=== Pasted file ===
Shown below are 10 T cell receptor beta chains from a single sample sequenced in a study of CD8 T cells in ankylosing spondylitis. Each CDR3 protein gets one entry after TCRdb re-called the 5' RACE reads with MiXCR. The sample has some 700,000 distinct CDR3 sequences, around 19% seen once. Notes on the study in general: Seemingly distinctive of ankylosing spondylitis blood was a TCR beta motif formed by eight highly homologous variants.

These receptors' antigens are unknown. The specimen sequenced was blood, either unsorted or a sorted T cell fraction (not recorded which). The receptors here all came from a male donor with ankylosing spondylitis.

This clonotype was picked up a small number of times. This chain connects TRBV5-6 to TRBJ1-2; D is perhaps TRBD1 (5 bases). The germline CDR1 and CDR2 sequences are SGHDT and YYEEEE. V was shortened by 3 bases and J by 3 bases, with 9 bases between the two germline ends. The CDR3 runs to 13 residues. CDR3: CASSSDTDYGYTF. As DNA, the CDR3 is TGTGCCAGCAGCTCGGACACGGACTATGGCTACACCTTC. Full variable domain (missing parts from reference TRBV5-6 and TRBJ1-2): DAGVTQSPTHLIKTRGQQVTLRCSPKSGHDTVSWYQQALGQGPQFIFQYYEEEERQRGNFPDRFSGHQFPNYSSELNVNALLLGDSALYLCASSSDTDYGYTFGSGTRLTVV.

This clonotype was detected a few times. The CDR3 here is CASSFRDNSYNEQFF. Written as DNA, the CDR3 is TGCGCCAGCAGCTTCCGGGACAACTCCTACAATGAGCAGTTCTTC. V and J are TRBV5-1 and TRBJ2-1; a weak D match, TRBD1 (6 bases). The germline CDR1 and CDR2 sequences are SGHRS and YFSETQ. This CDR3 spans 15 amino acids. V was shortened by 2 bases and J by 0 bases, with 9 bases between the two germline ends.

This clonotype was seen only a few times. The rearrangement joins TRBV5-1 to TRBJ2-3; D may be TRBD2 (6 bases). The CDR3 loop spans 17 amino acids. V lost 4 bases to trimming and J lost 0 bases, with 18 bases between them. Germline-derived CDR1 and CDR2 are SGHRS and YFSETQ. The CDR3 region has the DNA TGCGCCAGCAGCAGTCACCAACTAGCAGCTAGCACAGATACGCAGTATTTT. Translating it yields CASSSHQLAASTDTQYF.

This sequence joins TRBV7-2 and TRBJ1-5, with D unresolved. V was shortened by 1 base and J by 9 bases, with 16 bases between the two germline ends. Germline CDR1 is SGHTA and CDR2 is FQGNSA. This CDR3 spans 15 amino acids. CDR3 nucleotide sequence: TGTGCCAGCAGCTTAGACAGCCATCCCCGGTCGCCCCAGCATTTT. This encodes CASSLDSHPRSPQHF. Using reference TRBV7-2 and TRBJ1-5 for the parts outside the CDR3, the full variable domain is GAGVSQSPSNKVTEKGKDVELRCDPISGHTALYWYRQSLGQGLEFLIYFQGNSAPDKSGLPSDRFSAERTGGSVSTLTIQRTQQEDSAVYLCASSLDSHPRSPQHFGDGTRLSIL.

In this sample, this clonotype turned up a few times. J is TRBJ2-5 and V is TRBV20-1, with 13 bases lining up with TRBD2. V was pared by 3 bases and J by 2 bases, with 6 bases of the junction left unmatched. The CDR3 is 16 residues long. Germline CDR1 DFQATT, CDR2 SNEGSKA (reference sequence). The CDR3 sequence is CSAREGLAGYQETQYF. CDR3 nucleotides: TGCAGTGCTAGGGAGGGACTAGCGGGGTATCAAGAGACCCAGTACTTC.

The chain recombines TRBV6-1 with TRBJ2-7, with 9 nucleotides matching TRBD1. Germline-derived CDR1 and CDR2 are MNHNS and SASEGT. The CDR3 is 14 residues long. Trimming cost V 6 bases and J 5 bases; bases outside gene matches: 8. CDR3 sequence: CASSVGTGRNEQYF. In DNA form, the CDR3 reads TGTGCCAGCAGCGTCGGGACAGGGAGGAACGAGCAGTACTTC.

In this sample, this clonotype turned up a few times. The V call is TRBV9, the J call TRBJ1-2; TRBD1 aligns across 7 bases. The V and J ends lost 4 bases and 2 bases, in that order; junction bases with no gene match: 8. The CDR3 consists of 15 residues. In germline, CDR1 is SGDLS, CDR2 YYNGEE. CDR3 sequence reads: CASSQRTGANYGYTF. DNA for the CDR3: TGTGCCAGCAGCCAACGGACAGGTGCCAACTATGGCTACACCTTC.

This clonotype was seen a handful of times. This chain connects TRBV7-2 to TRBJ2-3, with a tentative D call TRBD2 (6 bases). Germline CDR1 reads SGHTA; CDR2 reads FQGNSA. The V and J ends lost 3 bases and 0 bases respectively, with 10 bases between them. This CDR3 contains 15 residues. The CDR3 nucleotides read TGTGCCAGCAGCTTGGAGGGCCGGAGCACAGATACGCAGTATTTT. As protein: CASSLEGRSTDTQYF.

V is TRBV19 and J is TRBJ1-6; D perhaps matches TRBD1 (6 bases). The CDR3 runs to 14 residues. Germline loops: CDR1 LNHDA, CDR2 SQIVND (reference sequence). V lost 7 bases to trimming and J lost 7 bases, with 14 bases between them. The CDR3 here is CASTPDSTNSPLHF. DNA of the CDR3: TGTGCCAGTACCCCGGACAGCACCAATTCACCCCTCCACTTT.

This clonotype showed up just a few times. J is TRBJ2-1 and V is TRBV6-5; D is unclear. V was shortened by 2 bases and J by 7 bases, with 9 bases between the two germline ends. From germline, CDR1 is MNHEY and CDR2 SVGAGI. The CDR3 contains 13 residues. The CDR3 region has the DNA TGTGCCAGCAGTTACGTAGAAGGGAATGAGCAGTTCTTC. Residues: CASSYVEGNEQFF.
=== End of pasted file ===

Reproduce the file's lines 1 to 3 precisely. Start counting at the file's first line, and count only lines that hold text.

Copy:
Shown below are 10 T cell receptor beta chains from a single sample sequenced in a study of CD8 T cells in ankylosing spondylitis. Each CDR3 protein gets one entry after TCRdb re-called the 5' RACE reads with MiXCR. The sample has some 700,000 distinct CDR3 sequences, around 19% seen once. Notes on the study in general: Seemingly distinctive of ankylosing spondylitis blood was a TCR beta motif formed by eight highly homologous variants.

These receptors' antigens are unknown. The specimen sequenced was blood, either unsorted or a sorted T cell fraction (not recorded which). The receptors here all came from a male donor with ankylosing spondylitis.

This clonotype was picked up a small number of times. This chain connects TRBV5-6 to TRBJ1-2; D is perhaps TRBD1 (5 bases). The germline CDR1 and CDR2 sequences are SGHDT and YYEEEE. V was shortened by 3 bases and J by 3 bases, with 9 bases between the two germline ends. The CDR3 runs to 13 residues. CDR3: CASSSDTDYGYTF. As DNA, the CDR3 is TGTGCCAGCAGCTCGGACACGGACTATGGCTACACCTTC. Full variable domain (missing parts from reference TRBV5-6 and TRBJ1-2): DAGVTQSPTHLIKTRGQQVTLRCSPKSGHDTVSWYQQALGQGPQFIFQYYEEEERQRGNFPDRFSGHQFPNYSSELNVNALLLGDSALYLCASSSDTDYGYTFGSGTRLTVV.